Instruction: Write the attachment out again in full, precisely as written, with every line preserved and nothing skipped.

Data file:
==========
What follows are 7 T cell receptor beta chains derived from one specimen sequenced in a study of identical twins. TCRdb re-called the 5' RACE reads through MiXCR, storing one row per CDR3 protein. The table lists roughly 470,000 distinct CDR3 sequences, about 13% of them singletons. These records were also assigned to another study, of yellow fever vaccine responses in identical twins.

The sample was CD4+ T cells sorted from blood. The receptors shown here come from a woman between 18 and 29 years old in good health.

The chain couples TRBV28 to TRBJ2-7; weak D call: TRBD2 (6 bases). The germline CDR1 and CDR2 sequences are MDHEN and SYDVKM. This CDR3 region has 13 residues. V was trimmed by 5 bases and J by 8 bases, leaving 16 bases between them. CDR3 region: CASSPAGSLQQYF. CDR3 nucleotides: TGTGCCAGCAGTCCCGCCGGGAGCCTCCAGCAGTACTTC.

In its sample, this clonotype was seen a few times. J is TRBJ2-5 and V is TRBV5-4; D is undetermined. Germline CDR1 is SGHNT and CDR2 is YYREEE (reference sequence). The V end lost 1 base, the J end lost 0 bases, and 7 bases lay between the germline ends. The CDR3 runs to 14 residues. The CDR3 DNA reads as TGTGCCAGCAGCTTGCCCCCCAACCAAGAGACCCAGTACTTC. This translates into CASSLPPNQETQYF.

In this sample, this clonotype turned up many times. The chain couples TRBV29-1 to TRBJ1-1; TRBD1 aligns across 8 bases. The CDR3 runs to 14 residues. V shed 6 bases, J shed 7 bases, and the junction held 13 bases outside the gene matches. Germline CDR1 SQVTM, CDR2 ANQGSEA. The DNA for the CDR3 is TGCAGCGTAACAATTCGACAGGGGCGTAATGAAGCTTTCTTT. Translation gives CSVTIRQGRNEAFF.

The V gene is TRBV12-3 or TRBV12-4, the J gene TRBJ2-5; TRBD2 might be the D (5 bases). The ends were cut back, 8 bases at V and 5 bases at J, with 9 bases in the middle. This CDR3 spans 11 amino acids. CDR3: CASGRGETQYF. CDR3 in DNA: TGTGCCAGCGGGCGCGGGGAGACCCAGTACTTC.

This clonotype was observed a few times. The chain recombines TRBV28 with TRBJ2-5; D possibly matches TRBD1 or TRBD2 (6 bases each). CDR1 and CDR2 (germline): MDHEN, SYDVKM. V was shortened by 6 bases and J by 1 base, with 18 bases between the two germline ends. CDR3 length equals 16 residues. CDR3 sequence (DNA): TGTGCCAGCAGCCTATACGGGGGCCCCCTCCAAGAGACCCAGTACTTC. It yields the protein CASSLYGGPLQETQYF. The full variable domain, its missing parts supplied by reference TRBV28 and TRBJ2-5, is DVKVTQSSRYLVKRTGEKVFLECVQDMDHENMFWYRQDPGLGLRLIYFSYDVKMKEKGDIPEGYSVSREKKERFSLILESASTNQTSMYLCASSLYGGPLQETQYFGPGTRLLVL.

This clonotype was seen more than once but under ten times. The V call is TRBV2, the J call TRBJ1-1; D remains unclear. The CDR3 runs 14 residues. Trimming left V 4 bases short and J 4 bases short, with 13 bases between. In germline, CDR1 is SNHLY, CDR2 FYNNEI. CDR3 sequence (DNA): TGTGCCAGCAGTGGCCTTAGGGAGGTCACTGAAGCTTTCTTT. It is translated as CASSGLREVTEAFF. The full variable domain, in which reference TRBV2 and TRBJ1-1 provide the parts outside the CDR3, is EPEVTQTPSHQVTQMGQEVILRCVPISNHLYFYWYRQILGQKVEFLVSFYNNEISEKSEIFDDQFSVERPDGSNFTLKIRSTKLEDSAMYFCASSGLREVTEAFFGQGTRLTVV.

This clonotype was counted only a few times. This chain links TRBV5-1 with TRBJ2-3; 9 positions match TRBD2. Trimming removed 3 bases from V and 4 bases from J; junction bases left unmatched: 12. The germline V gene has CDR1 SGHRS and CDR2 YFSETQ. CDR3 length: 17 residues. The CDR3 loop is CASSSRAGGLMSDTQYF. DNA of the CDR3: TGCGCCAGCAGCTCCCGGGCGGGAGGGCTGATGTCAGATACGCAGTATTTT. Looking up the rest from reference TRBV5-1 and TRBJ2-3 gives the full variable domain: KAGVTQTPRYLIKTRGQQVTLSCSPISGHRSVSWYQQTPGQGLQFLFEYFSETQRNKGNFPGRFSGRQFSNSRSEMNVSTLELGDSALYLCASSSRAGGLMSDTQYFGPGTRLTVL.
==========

What follows are 7 T cell receptor beta chains derived from one specimen sequenced in a study of identical twins. TCRdb re-called the 5' RACE reads through MiXCR, storing one row per CDR3 protein. The table lists roughly 470,000 distinct CDR3 sequences, about 13% of them singletons. These records were also assigned to another study, of yellow fever vaccine responses in identical twins.

The sample was CD4+ T cells sorted from blood. The receptors shown here come from a woman between 18 and 29 years old in good health.

The chain couples TRBV28 to TRBJ2-7; weak D call: TRBD2 (6 bases). The germline CDR1 and CDR2 sequences are MDHEN and SYDVKM. This CDR3 region has 13 residues. V was trimmed by 5 bases and J by 8 bases, leaving 16 bases between them. CDR3 region: CASSPAGSLQQYF. CDR3 nucleotides: TGTGCCAGCAGTCCCGCCGGGAGCCTCCAGCAGTACTTC.

In its sample, this clonotype was seen a few times. J is TRBJ2-5 and V is TRBV5-4; D is undetermined. Germline CDR1 is SGHNT and CDR2 is YYREEE (reference sequence). The V end lost 1 base, the J end lost 0 bases, and 7 bases lay between the germline ends. The CDR3 runs to 14 residues. The CDR3 DNA reads as TGTGCCAGCAGCTTGCCCCCCAACCAAGAGACCCAGTACTTC. This translates into CASSLPPNQETQYF.

In this sample, this clonotype turned up many times. The chain couples TRBV29-1 to TRBJ1-1; TRBD1 aligns across 8 bases. The CDR3 runs to 14 residues. V shed 6 bases, J shed 7 bases, and the junction held 13 bases outside the gene matches. Germline CDR1 SQVTM, CDR2 ANQGSEA. The DNA for the CDR3 is TGCAGCGTAACAATTCGACAGGGGCGTAATGAAGCTTTCTTT. Translation gives CSVTIRQGRNEAFF.

The V gene is TRBV12-3 or TRBV12-4, the J gene TRBJ2-5; TRBD2 might be the D (5 bases). The ends were cut back, 8 bases at V and 5 bases at J, with 9 bases in the middle. This CDR3 spans 11 amino acids. CDR3: CASGRGETQYF. CDR3 in DNA: TGTGCCAGCGGGCGCGGGGAGACCCAGTACTTC.

This clonotype was observed a few times. The chain recombines TRBV28 with TRBJ2-5; D possibly matches TRBD1 or TRBD2 (6 bases each). CDR1 and CDR2 (germline): MDHEN, SYDVKM. V was shortened by 6 bases and J by 1 base, with 18 bases between the two germline ends. CDR3 length equals 16 residues. CDR3 sequence (DNA): TGTGCCAGCAGCCTATACGGGGGCCCCCTCCAAGAGACCCAGTACTTC. It yields the protein CASSLYGGPLQETQYF. The full variable domain, its missing parts supplied by reference TRBV28 and TRBJ2-5, is DVKVTQSSRYLVKRTGEKVFLECVQDMDHENMFWYRQDPGLGLRLIYFSYDVKMKEKGDIPEGYSVSREKKERFSLILESASTNQTSMYLCASSLYGGPLQETQYFGPGTRLLVL.

This clonotype was seen more than once but under ten times. The V call is TRBV2, the J call TRBJ1-1; D remains unclear. The CDR3 runs 14 residues. Trimming left V 4 bases short and J 4 bases short, with 13 bases between. In germline, CDR1 is SNHLY, CDR2 FYNNEI. CDR3 sequence (DNA): TGTGCCAGCAGTGGCCTTAGGGAGGTCACTGAAGCTTTCTTT. It is translated as CASSGLREVTEAFF. The full variable domain, in which reference TRBV2 and TRBJ1-1 provide the parts outside the CDR3, is EPEVTQTPSHQVTQMGQEVILRCVPISNHLYFYWYRQILGQKVEFLVSFYNNEISEKSEIFDDQFSVERPDGSNFTLKIRSTKLEDSAMYFCASSGLREVTEAFFGQGTRLTVV.

This clonotype was counted only a few times. This chain links TRBV5-1 with TRBJ2-3; 9 positions match TRBD2. Trimming removed 3 bases from V and 4 bases from J; junction bases left unmatched: 12. The germline V gene has CDR1 SGHRS and CDR2 YFSETQ. CDR3 length: 17 residues. The CDR3 loop is CASSSRAGGLMSDTQYF. DNA of the CDR3: TGCGCCAGCAGCTCCCGGGCGGGAGGGCTGATGTCAGATACGCAGTATTTT. Looking up the rest from reference TRBV5-1 and TRBJ2-3 gives the full variable domain: KAGVTQTPRYLIKTRGQQVTLSCSPISGHRSVSWYQQTPGQGLQFLFEYFSETQRNKGNFPGRFSGRQFSNSRSEMNVSTLELGDSALYLCASSSRAGGLMSDTQYFGPGTRLTVL.